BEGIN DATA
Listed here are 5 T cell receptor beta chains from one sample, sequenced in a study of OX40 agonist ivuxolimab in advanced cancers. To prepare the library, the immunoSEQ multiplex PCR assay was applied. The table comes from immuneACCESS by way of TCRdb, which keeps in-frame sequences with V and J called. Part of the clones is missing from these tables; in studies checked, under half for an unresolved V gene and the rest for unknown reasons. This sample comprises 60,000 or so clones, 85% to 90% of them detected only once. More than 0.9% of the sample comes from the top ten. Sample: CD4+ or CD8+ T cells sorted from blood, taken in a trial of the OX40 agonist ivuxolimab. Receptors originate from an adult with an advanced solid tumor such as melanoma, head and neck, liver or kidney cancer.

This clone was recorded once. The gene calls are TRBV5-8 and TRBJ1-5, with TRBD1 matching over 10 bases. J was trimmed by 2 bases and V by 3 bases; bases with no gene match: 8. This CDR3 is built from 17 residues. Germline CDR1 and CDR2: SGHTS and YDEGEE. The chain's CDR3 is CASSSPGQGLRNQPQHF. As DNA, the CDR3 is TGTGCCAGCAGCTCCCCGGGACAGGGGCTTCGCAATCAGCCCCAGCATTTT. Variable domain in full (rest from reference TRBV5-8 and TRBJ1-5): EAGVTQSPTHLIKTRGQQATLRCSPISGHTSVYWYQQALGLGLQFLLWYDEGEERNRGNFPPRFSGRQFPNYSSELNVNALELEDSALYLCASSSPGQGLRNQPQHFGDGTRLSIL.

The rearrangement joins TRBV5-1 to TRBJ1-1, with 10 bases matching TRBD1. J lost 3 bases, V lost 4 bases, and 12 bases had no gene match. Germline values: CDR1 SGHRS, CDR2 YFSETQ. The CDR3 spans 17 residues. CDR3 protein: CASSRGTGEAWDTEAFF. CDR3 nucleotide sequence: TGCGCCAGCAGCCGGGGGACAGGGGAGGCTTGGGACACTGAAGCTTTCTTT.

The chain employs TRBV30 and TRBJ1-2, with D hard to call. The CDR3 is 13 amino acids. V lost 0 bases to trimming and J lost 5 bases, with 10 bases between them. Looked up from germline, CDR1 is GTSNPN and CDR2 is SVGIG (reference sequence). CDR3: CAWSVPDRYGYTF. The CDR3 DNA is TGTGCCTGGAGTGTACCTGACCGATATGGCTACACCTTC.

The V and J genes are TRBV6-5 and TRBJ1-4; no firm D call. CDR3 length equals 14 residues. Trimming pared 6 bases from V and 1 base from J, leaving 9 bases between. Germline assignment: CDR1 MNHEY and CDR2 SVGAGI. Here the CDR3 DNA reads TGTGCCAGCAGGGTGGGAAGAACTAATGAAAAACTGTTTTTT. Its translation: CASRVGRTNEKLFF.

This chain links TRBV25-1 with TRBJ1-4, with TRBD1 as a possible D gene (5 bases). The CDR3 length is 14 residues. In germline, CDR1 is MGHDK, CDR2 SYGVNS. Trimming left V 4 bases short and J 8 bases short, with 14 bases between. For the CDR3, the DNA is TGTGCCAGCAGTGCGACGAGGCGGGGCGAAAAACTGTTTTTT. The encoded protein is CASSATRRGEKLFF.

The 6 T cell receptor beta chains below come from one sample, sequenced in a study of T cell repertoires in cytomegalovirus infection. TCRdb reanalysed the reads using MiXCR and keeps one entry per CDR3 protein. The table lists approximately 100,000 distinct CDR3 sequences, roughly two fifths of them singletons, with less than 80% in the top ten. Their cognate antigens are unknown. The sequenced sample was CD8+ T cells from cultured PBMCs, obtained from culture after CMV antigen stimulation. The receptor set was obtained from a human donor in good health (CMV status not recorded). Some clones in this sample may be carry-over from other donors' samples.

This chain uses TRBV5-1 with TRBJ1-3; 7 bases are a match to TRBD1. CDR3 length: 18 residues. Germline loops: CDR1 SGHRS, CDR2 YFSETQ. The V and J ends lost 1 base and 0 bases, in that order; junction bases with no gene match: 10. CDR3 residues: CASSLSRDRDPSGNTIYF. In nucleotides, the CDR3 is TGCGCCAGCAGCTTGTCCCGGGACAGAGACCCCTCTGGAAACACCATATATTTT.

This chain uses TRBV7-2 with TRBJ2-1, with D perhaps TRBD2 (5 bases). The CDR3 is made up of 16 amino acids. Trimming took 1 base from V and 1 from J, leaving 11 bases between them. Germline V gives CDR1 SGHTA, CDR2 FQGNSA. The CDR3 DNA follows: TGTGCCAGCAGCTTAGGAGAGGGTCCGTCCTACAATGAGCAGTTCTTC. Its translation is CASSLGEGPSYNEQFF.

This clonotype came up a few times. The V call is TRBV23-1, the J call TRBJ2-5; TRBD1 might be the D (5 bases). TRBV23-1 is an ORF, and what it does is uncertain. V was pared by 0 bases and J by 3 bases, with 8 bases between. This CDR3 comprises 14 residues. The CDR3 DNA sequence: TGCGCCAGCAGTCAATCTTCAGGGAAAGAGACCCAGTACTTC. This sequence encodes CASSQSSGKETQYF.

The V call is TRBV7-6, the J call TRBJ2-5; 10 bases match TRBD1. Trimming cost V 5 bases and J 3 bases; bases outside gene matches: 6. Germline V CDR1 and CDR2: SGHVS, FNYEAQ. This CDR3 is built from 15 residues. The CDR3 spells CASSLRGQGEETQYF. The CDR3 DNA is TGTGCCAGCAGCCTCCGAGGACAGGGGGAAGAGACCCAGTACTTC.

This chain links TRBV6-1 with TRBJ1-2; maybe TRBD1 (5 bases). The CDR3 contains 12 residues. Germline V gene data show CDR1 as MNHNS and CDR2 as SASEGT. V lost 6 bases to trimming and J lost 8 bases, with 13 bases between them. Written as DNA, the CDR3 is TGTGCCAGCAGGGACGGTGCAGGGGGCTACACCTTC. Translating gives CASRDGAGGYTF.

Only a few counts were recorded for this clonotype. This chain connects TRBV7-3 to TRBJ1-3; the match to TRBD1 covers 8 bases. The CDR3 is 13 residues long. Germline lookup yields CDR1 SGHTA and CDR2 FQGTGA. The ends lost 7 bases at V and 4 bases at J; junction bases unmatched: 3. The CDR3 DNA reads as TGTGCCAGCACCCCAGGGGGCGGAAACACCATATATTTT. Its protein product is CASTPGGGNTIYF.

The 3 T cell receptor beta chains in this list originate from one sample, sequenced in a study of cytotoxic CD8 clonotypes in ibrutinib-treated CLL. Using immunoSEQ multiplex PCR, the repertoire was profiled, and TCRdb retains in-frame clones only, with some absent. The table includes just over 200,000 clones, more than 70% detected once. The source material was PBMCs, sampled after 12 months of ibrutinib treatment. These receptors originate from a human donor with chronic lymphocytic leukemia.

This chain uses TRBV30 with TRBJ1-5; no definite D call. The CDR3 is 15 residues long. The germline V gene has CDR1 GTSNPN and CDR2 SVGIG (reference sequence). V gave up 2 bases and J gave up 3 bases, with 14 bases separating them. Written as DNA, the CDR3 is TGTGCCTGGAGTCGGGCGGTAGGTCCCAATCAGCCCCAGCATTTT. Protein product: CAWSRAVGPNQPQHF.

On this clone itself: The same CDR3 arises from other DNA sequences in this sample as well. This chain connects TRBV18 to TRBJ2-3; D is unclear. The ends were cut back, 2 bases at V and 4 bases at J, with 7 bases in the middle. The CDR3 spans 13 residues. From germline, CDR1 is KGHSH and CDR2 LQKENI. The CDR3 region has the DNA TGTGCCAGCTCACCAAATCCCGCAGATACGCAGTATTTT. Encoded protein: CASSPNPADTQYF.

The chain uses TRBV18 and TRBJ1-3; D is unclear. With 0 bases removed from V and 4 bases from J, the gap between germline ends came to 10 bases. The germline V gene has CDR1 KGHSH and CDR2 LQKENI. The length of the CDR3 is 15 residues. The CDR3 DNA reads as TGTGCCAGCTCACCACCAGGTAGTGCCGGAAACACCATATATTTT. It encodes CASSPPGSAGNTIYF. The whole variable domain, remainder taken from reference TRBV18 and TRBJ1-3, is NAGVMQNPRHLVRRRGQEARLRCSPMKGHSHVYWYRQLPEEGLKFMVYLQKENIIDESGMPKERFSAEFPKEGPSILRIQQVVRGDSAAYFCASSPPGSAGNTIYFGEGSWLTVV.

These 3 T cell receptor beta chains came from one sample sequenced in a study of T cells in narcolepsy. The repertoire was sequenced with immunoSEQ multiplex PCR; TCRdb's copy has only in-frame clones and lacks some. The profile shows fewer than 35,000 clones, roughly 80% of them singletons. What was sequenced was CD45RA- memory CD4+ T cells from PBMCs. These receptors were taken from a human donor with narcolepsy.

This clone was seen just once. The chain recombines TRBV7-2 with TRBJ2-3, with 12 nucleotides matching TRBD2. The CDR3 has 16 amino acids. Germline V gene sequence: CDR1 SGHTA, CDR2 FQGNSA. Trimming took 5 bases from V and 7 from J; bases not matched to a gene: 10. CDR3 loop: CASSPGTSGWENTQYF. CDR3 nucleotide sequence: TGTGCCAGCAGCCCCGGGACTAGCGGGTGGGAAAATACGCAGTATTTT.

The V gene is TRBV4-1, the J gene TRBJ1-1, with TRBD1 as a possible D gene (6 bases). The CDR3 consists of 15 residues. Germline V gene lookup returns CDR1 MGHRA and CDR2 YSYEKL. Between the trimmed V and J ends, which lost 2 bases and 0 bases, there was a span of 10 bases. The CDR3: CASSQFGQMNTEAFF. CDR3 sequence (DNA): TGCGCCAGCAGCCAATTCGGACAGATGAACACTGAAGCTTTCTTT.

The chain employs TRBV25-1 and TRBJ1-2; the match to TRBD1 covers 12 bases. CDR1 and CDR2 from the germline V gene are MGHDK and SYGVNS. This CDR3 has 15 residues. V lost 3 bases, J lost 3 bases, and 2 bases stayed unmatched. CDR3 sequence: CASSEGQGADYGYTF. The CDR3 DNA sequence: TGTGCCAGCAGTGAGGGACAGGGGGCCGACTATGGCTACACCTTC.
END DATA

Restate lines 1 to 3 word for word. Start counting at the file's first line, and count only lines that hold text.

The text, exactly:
Listed here are 5 T cell receptor beta chains from one sample, sequenced in a study of OX40 agonist ivuxolimab in advanced cancers. To prepare the library, the immunoSEQ multiplex PCR assay was applied. The table comes from immuneACCESS by way of TCRdb, which keeps in-frame sequences with V and J called. Part of the clones is missing from these tables; in studies checked, under half for an unresolved V gene and the rest for unknown reasons. This sample comprises 60,000 or so clones, 85% to 90% of them detected only once. More than 0.9% of the sample comes from the top ten. Sample: CD4+ or CD8+ T cells sorted from blood, taken in a trial of the OX40 agonist ivuxolimab. Receptors originate from an adult with an advanced solid tumor such as melanoma, head and neck, liver or kidney cancer.

This clone was recorded once. The gene calls are TRBV5-8 and TRBJ1-5, with TRBD1 matching over 10 bases. J was trimmed by 2 bases and V by 3 bases; bases with no gene match: 8. This CDR3 is built from 17 residues. Germline CDR1 and CDR2: SGHTS and YDEGEE. The chain's CDR3 is CASSSPGQGLRNQPQHF. As DNA, the CDR3 is TGTGCCAGCAGCTCCCCGGGACAGGGGCTTCGCAATCAGCCCCAGCATTTT. Variable domain in full (rest from reference TRBV5-8 and TRBJ1-5): EAGVTQSPTHLIKTRGQQATLRCSPISGHTSVYWYQQALGLGLQFLLWYDEGEERNRGNFPPRFSGRQFPNYSSELNVNALELEDSALYLCASSSPGQGLRNQPQHFGDGTRLSIL.

The rearrangement joins TRBV5-1 to TRBJ1-1, with 10 bases matching TRBD1. J lost 3 bases, V lost 4 bases, and 12 bases had no gene match. Germline values: CDR1 SGHRS, CDR2 YFSETQ. The CDR3 spans 17 residues. CDR3 protein: CASSRGTGEAWDTEAFF. CDR3 nucleotide sequence: TGCGCCAGCAGCCGGGGGACAGGGGAGGCTTGGGACACTGAAGCTTTCTTT.